ARLINGTON AND THE CHICHESTERS
by Eric R. Delderfield, "The North Devon Story" (1952, rev. 1953)

THE very beautiful road from Barnstaple to Lynton passes the Arlington Court Estate, owned for centuries by a branch of the Chichester family. The last owner was Miss Rosalie Chichester, who, two years before her death in 1948, donated the extensive and lovely estate to the National Trust. Comprising well over 3,000 acres, it included the hamlets of Arlington and Loxhore, some 19 farms and 40 cottages. The whole area is heavily timbered.

A very talented lady, Miss Chichester followed a variety of hobbies including photography, plastic work, painting and gardening, and in addition, she was an enthusiastic traveller. Towards the end of her life her collections grew, and scores of cases of fossils, shells and ship models were accumulated. Some of these carved from bone by Napoleonic prisoners-of-war during their stay in England, were presented to the Buckland Abbey Collection by the National Trust in 1952. When experts entered Arlington Court to make an inventory after her death, they discovered among a pile of old papers on the top of a cupboard in the pantry a water-colour. Upon examination it was found to be a hitherto lost picture by William Blake, illustrating the Cycle of the Life of Man.

With her death in 1948, the Arlington branch of the family, which had remained unbroken since 1384, became extinct. Since the fourteenth century, when the 17 children of Amyas Chichester (founder of the branch) made their way into the world, the family had been identified with every phase of history. What a story, or series of stories, the history of the family would make! One is left wondering why Edward fought with a Barnstaple shipmaster - the duel in which he was killed in 1590; why, in 1766, Catherine Chichester took the veil at an early age and became a sepulchral nun at Liege; how did the family (of Royalist sympathies) survive the viciousness of the Parliamentary army in the Civil War; why were more arms and armour discovered at Arlington Court than anywhere else in the county (wounded King's men were discovered hiding there too).*note* Why did another son, who was an expert linguist, enter the Austrian Army in 1830 and behave with such gallentry at the head of his troop, that he received a pension nd came home from the wars to die in Arlington?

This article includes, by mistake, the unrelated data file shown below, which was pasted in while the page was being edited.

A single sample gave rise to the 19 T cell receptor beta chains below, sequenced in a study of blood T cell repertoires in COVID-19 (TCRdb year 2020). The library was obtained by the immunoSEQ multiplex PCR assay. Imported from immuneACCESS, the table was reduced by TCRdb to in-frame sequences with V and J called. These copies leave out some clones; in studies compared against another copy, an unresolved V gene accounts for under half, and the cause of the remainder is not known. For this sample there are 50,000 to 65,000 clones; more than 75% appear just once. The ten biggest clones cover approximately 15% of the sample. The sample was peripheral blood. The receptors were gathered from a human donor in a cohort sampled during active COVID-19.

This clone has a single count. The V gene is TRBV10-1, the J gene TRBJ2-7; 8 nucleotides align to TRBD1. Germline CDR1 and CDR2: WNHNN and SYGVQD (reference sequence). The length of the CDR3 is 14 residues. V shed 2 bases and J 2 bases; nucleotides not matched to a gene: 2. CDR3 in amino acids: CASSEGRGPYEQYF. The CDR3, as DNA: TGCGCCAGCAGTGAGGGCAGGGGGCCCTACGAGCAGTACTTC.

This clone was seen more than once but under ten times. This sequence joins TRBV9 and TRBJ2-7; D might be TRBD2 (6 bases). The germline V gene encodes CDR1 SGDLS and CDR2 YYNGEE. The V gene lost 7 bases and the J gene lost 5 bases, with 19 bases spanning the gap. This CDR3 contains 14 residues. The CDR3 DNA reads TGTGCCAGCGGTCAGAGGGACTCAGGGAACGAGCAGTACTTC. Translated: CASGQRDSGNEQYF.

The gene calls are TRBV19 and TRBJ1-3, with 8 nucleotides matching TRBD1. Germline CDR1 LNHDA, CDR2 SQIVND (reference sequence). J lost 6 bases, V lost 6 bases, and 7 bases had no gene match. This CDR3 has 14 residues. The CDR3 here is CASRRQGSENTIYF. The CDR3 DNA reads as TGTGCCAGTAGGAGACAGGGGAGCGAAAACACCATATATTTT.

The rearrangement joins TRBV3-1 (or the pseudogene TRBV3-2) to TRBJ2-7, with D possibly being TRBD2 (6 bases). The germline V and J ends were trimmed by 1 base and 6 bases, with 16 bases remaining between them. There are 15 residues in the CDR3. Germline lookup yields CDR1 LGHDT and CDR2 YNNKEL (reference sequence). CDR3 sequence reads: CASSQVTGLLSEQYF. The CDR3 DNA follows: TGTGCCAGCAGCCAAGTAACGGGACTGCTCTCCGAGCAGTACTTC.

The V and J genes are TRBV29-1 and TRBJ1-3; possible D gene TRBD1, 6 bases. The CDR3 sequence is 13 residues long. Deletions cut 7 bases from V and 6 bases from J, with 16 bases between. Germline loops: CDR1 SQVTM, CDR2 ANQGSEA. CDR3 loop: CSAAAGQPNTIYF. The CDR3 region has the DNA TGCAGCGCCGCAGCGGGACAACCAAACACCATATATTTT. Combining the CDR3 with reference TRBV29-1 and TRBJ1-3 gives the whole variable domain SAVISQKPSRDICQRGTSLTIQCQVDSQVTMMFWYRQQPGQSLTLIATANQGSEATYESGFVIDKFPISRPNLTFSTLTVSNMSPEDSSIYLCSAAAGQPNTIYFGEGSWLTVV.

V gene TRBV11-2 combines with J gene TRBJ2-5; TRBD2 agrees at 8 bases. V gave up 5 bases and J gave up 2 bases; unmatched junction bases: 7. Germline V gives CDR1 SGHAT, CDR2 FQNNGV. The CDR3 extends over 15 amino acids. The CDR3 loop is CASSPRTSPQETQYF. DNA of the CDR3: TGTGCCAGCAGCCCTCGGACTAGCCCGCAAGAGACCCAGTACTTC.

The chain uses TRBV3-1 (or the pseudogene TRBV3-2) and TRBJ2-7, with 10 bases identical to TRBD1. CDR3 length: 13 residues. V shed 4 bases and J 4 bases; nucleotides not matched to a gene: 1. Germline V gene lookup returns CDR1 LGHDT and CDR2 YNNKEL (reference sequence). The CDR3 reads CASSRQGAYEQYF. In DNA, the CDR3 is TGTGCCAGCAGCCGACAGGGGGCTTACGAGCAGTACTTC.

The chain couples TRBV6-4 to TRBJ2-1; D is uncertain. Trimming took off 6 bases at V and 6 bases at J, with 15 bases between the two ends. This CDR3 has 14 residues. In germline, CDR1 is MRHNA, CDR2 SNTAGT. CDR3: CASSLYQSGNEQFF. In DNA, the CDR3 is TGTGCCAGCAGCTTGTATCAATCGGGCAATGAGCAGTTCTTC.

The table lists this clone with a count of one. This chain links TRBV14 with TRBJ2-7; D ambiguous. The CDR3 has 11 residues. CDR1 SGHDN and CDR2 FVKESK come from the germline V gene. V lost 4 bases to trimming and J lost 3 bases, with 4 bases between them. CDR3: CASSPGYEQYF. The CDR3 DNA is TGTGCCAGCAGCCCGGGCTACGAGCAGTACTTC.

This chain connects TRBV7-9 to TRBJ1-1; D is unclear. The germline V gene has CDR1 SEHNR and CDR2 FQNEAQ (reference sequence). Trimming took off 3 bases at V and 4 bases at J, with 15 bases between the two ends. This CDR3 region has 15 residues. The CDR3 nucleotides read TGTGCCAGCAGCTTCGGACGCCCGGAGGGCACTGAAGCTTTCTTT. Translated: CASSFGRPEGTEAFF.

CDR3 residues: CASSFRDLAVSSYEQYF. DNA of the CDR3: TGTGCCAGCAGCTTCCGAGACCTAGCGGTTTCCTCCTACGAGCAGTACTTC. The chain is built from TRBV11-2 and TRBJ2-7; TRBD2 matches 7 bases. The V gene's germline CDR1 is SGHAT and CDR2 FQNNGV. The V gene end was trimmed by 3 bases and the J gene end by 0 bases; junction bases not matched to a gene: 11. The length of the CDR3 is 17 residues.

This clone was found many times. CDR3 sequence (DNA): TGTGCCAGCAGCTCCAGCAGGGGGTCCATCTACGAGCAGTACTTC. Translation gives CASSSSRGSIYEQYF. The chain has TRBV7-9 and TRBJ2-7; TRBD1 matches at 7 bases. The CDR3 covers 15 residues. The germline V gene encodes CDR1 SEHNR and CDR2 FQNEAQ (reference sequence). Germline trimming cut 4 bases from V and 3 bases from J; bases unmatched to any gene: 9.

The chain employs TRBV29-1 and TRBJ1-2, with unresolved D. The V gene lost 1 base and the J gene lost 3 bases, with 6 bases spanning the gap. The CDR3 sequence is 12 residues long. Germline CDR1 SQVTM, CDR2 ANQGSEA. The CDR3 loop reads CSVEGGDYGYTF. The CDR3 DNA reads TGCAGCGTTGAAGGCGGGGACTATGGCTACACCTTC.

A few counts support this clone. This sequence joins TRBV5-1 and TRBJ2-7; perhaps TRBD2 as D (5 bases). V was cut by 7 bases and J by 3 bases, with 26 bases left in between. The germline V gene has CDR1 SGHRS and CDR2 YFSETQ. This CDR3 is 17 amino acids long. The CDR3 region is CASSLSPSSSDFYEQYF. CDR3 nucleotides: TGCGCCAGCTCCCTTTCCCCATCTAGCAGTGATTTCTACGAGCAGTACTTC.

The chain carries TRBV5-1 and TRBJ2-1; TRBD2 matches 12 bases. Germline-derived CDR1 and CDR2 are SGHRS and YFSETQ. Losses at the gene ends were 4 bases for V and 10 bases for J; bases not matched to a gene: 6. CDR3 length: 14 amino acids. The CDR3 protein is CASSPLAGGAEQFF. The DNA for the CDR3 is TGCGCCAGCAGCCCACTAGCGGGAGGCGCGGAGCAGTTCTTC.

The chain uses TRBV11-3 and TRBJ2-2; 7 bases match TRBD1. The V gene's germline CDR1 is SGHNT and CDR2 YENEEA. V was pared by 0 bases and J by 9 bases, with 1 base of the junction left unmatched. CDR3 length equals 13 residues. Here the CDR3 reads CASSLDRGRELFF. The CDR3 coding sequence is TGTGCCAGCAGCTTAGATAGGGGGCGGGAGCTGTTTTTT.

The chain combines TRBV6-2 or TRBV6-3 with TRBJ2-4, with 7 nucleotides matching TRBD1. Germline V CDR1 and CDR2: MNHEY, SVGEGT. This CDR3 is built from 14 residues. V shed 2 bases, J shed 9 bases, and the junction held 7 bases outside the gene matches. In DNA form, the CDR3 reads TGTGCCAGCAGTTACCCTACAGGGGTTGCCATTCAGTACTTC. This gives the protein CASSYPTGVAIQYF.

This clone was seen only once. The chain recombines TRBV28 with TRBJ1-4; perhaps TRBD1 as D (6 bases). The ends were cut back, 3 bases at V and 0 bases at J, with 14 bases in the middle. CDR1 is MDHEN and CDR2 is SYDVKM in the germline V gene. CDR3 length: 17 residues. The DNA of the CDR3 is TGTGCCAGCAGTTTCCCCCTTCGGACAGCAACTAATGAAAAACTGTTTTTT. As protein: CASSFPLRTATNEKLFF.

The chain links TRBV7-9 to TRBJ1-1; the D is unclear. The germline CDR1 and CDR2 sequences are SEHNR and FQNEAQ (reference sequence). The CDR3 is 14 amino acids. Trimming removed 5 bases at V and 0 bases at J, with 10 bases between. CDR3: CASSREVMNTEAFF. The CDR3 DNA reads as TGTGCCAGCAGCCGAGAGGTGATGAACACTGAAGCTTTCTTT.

Members of the family fought in the Peninsular War, American War, in the Indian Mutiny, the Boxer Rebellion, Crimean War, South African War and the Great War.

Part of the house is now a museum. It was opened to the public by the National Trust in June, 1952, and may be visited daily throughout the summer.


*note*
There was much skirmishing around Arlington and a  
letter written by a puritan on 21st October, 1642, said,

    "There hath been more been more substantial armour found in 
    Mr. Chichester's house at Arlington.....than in our whole 
    country - gentry excepted. At the searching of these houses 
    there were several wounded...".

Bullet marks may still be seen on the walls of the neighbouring 
church at East Down, and in that church there is a monument to 
Edward Pyrie, Esq., "Lt. Colonel to Sir Hugh Pollard in the late 
unhappy wars", who died in 1663. This same Mr. Pyrie appears to 
have been been involved in the lease of a "south part of Mattocks 
Down" (near East Down) to a member of the Lerwill family in 1661. 

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